Creativity at the Frontiers: Excavating the Rural
Little Boxes, a comedy film released in the spring of 2017, documents a mixed-race family moving from their former home in Brooklyn, New York to Rome, Washington, after the female character Gina wins a steady teaching job. There was a grim hilarity in seeing my life, as one part of a mixed-race family moving from London to rural Essex, depicted on film. But it also shows Gina, a photographer, struggle to convey the meaning of her work (which documents ‘urban street life’) in this new small-town and very white environment.
Will she alter her gaze? The film doesn’t get that far. But it is a familiar problem for many who make the move from urban to rural. This article is about city meets country, and whether creative vision can be remade in new environments.
I am a writer who writes about place. My hunting ground was London, and, as a person who writes through a close observation of her context, moving out of London was something of a creative shock. I could neither maintain my urban focus nor find meaning in my new context.
The sheer weight of nature—the endless fields, trees and rivers—hurt my eyes, a perception shared by Ella Johnston, illustrator and founder (along with Martin Bewick) of Dunlin Press, when she moved from her birthplace and home of London to Essex. She told me: “When I came out here the landscape was all very alien. It was an assault on the senses, and just as violent as someone coming from the countryside into London would feel.”
She argued that the rural, to a Londoner, feels like the Other. I’d have to agree. I still find the area impossibly conservative, somewhat anti-social, and with a gendered and racialized sensibility which is difficult to live within.
Is the rural imagined or real?
It’s easy enough to assert that the “rural” is just a bucolic fantasy—one popularized by lifestyle magazines and TV programs as an escape from the crowd and a rejection of the complexities of modernity.
Yet the rural-based artists and writers I spoke to rejected this idealized notion of nature.
“I am agitated by bucolic references to nature,” says artist Phil Longhurst, “that romanticize and project our vanity. It’s just another form of consumption.” For Longhurst, the “rural” is the “original wilderness, the source water of our soul, the inescapable truth of growth and decay in its visceral process.”
So the rural, or more accurately nature, has meaning. Others agree. Joanna Hughes, artist and founder of Mother Studios in Ardleigh, Essex, says that “In nature, I feel like I plug into the living and working aspect of the universe, rather than just other people.”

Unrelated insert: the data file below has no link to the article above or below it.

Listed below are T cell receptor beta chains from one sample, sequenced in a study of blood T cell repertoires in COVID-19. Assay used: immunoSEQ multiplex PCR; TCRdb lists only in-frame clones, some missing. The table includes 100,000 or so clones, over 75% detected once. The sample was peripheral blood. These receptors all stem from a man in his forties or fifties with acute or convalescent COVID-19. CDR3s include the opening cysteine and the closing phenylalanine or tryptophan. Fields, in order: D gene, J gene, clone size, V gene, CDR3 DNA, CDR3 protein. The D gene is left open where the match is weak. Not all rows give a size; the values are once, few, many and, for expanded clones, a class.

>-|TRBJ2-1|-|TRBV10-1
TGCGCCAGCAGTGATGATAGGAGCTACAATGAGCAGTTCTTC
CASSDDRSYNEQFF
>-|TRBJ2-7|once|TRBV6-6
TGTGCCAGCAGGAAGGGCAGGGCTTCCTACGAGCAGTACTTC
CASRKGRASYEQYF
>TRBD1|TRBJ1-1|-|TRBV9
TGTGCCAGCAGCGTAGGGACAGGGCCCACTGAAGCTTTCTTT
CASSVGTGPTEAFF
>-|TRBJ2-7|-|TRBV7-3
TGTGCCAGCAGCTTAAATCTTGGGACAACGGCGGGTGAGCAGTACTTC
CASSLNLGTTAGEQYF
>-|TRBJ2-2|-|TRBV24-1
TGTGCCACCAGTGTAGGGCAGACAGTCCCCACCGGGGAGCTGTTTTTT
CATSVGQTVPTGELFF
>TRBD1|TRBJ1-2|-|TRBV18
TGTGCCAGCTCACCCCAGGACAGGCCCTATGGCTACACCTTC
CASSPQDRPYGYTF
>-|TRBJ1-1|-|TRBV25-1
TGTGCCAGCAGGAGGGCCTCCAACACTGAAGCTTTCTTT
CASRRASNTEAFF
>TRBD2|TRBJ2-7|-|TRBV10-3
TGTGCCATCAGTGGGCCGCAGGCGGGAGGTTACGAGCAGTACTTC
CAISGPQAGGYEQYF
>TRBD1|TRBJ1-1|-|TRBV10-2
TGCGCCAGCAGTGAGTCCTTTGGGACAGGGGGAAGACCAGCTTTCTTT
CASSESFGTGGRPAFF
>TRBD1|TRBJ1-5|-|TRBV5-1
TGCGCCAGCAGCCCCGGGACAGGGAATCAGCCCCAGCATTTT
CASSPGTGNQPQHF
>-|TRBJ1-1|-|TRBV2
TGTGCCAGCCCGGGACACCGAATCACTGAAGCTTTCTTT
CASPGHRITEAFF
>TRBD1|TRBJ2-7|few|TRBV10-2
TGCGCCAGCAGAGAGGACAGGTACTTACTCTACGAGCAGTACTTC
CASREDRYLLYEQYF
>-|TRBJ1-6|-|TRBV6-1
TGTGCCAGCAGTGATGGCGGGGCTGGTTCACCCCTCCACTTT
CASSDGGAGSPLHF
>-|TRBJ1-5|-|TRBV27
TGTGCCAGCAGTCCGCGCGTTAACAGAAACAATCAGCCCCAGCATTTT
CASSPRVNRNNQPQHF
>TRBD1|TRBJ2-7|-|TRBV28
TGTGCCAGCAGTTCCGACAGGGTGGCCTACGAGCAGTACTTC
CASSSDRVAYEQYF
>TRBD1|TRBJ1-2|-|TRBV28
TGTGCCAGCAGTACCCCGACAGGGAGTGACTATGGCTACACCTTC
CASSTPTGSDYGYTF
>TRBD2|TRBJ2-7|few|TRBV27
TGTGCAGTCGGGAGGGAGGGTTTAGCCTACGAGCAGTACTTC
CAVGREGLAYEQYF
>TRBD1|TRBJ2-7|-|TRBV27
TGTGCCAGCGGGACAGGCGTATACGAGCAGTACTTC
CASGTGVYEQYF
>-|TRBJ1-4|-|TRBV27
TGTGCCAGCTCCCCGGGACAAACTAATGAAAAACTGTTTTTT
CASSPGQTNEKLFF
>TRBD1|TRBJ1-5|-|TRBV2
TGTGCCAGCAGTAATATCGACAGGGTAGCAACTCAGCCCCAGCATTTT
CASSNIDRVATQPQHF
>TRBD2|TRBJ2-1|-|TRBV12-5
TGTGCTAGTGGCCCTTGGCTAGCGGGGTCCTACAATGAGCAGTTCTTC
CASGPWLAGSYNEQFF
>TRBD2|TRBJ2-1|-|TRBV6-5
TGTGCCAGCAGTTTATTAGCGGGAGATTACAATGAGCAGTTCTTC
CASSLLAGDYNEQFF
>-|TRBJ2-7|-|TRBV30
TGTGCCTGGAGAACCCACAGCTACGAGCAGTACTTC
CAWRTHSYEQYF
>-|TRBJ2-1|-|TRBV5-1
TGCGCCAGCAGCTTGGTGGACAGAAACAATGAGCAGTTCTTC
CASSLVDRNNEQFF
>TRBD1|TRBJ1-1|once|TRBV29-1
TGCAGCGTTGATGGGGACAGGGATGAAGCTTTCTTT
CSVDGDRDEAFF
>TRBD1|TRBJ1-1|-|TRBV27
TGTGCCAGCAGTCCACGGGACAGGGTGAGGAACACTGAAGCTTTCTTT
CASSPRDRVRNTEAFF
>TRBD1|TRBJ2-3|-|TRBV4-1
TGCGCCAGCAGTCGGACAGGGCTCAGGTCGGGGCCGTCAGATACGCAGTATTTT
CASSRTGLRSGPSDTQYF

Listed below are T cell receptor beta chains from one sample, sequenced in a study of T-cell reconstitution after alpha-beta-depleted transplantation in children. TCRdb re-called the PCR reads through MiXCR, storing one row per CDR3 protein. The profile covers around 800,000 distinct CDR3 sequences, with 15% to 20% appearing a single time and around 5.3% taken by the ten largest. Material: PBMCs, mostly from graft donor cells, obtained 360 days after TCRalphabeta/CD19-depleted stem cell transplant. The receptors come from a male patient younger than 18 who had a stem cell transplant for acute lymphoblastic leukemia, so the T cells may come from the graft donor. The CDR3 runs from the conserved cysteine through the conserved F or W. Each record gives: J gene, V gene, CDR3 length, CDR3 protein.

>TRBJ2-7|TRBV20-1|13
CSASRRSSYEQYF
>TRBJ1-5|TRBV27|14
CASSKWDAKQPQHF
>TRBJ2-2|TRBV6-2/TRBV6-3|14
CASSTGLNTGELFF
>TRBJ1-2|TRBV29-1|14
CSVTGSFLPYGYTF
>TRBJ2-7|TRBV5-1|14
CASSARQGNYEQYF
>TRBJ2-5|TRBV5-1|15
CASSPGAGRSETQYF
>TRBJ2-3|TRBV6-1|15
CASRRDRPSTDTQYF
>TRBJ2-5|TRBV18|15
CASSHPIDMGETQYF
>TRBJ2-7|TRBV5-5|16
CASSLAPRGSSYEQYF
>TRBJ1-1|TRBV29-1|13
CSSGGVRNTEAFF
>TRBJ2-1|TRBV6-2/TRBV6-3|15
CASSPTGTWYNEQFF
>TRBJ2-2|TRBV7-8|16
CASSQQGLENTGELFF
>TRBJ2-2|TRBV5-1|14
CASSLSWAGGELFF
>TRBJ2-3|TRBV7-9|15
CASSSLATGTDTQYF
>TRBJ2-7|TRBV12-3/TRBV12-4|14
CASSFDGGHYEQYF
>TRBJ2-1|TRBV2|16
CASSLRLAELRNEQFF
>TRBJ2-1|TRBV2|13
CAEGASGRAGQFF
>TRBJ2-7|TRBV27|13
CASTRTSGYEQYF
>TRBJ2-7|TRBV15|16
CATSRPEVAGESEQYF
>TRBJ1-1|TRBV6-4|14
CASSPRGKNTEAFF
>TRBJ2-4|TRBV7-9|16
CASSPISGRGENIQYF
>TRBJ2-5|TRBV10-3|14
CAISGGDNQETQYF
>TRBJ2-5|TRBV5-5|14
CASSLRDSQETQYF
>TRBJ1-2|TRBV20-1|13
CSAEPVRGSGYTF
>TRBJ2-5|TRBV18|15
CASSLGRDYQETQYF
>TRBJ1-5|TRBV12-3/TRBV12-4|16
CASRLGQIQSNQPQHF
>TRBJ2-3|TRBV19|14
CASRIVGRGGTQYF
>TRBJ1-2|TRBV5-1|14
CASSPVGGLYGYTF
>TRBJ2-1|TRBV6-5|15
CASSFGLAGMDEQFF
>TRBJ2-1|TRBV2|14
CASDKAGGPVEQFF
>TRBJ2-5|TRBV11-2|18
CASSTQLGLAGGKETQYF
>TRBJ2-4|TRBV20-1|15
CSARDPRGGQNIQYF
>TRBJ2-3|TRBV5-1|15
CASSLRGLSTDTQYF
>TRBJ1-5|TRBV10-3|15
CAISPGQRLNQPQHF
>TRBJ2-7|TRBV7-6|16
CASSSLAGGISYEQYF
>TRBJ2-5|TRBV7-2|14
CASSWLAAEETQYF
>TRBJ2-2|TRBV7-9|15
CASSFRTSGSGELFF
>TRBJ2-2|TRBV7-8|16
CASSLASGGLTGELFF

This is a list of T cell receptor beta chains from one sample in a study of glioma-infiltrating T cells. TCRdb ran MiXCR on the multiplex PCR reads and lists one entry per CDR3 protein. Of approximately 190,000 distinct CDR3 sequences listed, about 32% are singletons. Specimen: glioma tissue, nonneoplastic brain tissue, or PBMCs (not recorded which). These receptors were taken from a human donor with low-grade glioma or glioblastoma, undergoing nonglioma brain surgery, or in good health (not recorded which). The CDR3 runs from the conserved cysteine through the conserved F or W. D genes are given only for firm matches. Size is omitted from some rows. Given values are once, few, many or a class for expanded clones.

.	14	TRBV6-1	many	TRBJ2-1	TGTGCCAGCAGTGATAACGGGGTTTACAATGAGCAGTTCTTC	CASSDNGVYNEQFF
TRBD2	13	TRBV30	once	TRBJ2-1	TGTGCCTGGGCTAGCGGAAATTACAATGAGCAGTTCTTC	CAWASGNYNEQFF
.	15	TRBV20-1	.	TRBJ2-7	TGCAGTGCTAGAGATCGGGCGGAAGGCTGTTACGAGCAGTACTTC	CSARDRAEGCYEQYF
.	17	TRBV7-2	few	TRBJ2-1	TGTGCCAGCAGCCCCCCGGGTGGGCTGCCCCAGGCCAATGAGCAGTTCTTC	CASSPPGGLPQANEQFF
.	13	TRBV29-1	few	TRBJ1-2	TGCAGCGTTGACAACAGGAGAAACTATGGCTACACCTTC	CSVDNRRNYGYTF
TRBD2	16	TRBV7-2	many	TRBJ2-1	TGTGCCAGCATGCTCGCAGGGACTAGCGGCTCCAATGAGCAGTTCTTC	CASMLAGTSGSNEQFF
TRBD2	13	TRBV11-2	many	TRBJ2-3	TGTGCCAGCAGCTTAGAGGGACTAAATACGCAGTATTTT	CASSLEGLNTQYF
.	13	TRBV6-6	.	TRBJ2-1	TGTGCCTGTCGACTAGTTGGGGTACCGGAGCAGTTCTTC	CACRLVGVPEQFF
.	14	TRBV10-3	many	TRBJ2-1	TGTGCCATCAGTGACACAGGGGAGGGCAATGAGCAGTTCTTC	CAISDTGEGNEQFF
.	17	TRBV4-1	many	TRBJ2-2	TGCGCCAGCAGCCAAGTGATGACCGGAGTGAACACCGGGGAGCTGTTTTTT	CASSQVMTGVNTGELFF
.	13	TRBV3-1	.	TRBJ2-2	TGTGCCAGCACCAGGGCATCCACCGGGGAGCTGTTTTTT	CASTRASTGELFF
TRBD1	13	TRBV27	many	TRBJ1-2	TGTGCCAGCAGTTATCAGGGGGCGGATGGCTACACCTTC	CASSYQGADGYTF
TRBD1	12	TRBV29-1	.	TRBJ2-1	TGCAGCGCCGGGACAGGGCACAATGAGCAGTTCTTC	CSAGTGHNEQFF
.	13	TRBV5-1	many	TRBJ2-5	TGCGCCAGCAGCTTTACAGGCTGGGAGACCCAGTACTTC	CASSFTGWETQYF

The idea that nature is somehow revealing about existence is shared by other rural creatives.
“Nature is instructive,” explains Jules Pretty, author of The East Country. “It tells you about the world and yourself, sometimes about very deep stuff. It is about how we live and how we ought to live.”
“It’s the big existential questions,” Martin Bewick concurs. “You have that painting by Caspar David Friedrich – The Wanderer above the Sea of Fog. You can have that same feeling going up a mountain, gazing out to sea, or looking up at the skies. It’s about what it means to be alive.”
A two-way journey – how the rural and urban infiltrate
In my gradual adaptation to a non-urban existence, I realized (somewhat guiltily) that all my understanding of the ‘rural’ was through an urban gaze. I looked at rural towns and thundered about the lack of development condemning people to certain poverty. I was not far from committing the ultimate sin of the ethnographer—to objectify the subjects of my investigations.
Yet there is another way of looking at the problem, and that is how the urban and rural can inform each other and potentially transform how we see our environments.
Martin was the first to point out the obvious. “There’s more osmosis between the city and the rural than there used to be. With the Internet, you can be in New York without the traveling. You can live in a rural town or port, on a muddy estuary, and it’s full of urbanites who are living urban lives, apart from where they sleep. Meanwhile, we have friends in London who describe where they live as a village, and everyone’s happy because there’s a cheese shop.”
Jules Pretty also pointed to the rust belt cities of the U.S.—Cleveland and Detroit—which are undergoing what he refers to as a “huge green or agrarian resurgence, often collective in its construction.”
And what is the urban hipster movement but an attempt to recapture closeness to the earth and through this proximity, greater authenticity?
So maybe there’s something about an ambiguous gaze – the rural gazing on the urban, the urban gazing on the rural, an endless sliding between two perceptions – which can uncover meaning, creativity, and the possibility of change.
The search for creative meaning in the rural
My imagination, like that of Jonathan Raban, Guy Debord and all other notable geographers and psychogeographers, was let loose by the big city. Psychogeography has a distinctly urban gaze. Necessarily so, since it is preoccupied with how human history, organization and behavior leaves discernable traces on the landscape. There are different ways of approaching psychogeography—either the microhistories of place popularized by Iain Sinclair or the affective analysis and political resistance of the Situationist School—but in the end, the city, particularly its streetscape, is the fuel.
But it was Johnston who reminded me that not all creative subjectivities are formed by an urban streetscape. “It was Griselda Pollock who responded to the idea of the flâneur and the difference between male and female artists of modernity. The men are going out painting prostitutes. The women artists are painting interiors and their children.”
And if gender figures strongly in the psychogeographical gaze, producing a different vision of the world, maybe psychogeography didn’t have to be such an urban pursuit after all?